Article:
TV Ratings, NetBeans & Solaris

Network World has an interesting article on the changing nature of TV ratings. TV is really the prototypical connected service. Your TV set isn't worth much unless you have it connected -- either through a cable or over the air. Traditionally, TV viewership was impossible to measure in total (it's a one-way broadcast network), so it was estimated by observing a small subset of the viewers and then applying statistics.

The Network World article discusses the challenges now being faced in measuring TV viewership as more mechanisms are being used watch TV. The funny thing is that Nielsen, the company that does the TV ratings, is being stumped by people using services that should be easier to measure. They don't know how to deal with downloads and the net (talk about old school!). For example, downloads of TV episodes from the iTunes store are very specific and trackable (at least by someone with access to the right data), but Nielsen can't yet handle that. Where as the number of people watching or listening to an over the air broadcast is nearly impossible to measure, but Nielsen has methologies developed over decades for that. They're going to need to move into the 21st century or they're dead.

In the world of connected services for IT, data is easier to gather and richer in content. One interesting example of this is usage of Integrated Development Environments (IDEs). Companies like Evans and IDC make a living off Nielsen-like surveys that estimate the number of developers using differnent technologies. The conclusions of these surveys can be very hard to interpret -- and suspect at times. However, NetBeans (my favorite IDE) contains an embedded connected service called the Autoupdate Center. About once a week the IDE phones home to check for new modules. This is a useful service to the developer using the IDE, but also provides tremendous data to the developers of the tool. Using the back-end of this service it is possible to check a simple finger print on each ID and establish the number of unique IDEs that run each month. These kinds of measures are far more accurate than surveys. Here is some example usage data (note the huge growth!) the NetBeans team published a few months back.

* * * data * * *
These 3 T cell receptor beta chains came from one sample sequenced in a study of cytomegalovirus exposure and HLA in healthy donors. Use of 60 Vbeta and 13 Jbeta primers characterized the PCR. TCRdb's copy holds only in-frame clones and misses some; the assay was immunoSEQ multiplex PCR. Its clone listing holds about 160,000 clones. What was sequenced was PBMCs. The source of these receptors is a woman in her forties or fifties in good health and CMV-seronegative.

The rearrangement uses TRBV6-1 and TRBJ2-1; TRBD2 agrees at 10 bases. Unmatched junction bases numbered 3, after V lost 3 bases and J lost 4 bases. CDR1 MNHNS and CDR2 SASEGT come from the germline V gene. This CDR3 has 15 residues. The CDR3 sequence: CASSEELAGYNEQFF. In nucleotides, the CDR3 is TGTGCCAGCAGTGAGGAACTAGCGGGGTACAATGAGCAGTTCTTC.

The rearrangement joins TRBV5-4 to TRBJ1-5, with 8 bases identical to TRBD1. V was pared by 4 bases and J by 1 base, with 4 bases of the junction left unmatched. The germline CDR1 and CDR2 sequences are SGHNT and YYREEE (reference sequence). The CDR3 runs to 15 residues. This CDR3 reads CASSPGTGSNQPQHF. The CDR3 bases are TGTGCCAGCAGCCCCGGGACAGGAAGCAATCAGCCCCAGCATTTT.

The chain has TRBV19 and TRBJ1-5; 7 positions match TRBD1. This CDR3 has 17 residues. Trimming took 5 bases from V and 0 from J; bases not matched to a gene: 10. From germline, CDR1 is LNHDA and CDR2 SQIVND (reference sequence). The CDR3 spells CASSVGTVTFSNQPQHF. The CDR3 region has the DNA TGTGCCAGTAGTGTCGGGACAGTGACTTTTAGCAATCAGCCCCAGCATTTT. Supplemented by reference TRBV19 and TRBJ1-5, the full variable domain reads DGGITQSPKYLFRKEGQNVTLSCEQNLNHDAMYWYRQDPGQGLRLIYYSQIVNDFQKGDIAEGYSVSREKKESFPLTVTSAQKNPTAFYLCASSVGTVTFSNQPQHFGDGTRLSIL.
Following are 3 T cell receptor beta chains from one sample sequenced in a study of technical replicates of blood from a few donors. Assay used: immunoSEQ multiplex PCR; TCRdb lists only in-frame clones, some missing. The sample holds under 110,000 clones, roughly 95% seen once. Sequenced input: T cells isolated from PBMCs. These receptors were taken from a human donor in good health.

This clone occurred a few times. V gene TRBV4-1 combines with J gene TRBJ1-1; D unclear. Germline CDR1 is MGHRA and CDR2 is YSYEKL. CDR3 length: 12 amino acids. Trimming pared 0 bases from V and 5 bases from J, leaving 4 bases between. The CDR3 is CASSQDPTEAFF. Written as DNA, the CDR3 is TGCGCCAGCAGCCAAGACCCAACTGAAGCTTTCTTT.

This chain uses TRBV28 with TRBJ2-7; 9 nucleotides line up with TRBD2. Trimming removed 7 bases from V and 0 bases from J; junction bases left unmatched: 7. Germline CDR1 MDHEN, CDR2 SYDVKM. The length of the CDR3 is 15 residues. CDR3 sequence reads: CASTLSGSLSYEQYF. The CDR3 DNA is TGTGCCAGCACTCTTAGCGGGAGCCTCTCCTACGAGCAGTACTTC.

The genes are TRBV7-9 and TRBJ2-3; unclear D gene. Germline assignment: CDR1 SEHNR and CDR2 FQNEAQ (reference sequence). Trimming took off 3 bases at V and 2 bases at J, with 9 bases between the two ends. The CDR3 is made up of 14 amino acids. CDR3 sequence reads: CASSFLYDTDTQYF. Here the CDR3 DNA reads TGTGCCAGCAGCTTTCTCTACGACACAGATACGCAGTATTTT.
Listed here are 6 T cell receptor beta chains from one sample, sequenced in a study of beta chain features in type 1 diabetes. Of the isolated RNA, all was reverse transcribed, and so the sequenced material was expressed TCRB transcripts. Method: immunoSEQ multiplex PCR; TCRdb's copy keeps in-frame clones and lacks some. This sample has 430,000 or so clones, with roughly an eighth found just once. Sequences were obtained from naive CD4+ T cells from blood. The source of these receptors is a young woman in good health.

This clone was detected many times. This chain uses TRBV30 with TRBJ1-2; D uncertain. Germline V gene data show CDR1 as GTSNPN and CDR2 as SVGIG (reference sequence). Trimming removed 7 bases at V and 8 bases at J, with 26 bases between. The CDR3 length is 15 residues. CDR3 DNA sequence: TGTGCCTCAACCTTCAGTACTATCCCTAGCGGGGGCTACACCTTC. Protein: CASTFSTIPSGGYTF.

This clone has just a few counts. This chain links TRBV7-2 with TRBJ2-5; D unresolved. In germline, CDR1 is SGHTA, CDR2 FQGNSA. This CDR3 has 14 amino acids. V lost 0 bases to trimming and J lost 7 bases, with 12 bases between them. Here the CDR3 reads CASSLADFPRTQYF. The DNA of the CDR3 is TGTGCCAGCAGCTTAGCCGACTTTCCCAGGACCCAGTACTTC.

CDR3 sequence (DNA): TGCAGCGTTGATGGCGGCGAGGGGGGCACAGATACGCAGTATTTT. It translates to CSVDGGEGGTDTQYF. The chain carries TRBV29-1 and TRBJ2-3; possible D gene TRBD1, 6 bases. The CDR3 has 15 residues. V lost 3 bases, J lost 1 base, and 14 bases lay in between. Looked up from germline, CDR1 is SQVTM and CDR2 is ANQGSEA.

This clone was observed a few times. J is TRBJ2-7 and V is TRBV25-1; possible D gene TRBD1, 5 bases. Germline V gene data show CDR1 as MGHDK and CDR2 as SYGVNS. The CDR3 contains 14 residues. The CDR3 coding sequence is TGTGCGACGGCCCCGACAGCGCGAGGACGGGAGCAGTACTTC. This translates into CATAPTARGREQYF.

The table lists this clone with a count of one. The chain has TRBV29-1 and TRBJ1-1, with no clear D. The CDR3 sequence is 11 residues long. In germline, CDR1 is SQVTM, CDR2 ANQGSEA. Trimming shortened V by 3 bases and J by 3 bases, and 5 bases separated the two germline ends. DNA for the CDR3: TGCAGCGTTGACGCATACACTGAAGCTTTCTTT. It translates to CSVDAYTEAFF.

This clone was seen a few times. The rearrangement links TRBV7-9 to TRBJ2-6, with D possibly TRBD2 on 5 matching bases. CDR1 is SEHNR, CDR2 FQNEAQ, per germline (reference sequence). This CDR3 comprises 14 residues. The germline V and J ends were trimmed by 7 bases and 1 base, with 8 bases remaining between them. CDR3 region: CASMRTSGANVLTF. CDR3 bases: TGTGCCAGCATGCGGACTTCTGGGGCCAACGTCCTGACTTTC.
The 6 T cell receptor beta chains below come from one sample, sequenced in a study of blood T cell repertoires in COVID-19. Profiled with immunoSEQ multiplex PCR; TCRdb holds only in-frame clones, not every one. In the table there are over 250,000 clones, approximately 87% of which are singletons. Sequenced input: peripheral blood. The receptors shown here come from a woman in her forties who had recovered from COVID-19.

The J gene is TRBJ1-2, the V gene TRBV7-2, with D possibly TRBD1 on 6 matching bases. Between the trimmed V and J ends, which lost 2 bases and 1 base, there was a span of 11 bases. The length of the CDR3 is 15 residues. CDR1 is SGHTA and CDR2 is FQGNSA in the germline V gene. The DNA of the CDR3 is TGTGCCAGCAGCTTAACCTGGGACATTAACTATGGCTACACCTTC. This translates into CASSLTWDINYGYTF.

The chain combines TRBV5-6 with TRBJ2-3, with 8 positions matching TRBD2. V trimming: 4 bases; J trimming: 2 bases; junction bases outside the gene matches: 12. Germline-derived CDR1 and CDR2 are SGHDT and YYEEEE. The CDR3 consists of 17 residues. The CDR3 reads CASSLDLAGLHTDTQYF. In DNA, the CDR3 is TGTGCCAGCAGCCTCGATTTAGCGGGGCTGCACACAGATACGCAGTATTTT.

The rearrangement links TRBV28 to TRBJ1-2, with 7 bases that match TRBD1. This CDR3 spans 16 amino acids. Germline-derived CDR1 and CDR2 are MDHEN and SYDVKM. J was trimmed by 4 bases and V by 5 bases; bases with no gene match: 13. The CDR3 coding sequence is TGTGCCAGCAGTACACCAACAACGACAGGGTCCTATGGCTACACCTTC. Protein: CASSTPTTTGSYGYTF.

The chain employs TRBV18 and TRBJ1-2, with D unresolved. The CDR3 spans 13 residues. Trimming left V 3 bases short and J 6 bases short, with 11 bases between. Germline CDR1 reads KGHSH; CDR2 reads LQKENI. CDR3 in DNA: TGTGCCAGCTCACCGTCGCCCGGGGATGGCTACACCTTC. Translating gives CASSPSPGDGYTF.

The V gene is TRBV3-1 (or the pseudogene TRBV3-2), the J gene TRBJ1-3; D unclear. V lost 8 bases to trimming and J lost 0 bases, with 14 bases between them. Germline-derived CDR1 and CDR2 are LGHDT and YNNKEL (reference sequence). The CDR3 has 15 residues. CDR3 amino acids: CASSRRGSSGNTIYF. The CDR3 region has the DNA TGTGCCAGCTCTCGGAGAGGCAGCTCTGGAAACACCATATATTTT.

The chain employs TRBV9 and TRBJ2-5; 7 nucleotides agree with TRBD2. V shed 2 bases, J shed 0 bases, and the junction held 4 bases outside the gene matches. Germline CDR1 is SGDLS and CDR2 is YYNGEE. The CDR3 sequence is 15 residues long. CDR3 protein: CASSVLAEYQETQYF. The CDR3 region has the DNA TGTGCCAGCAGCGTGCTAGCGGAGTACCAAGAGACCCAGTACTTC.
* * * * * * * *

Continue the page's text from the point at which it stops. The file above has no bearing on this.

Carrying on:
In another example, users of Update Connection System and Hosted register the machines they want to attach to the network. That gives Sun an exact count of usage on the Update network (e.g. we registered about 18,000 new systems to access the network last quarter). I also know how many are x86 and how many are SPARC. Surprisingly, more are now non-SPARC (~60% Intel/AMD vs ~40% SPARC). That tells you something about Solaris x86/x64 adoption. I even know how many CPUs each machine has (the largest system attached to the Update network is a 144 CPU SPARC system in Canada). The team building our internal reporting system even set it up so I can view a given day's registrations with the location of each system plotted on a Google map! Now that's cool.

You can't do that with statistical extrapolations.

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Thoughts on cloud computing, virtualization and data center management from Steve Wilson, Oracle engineering VP.

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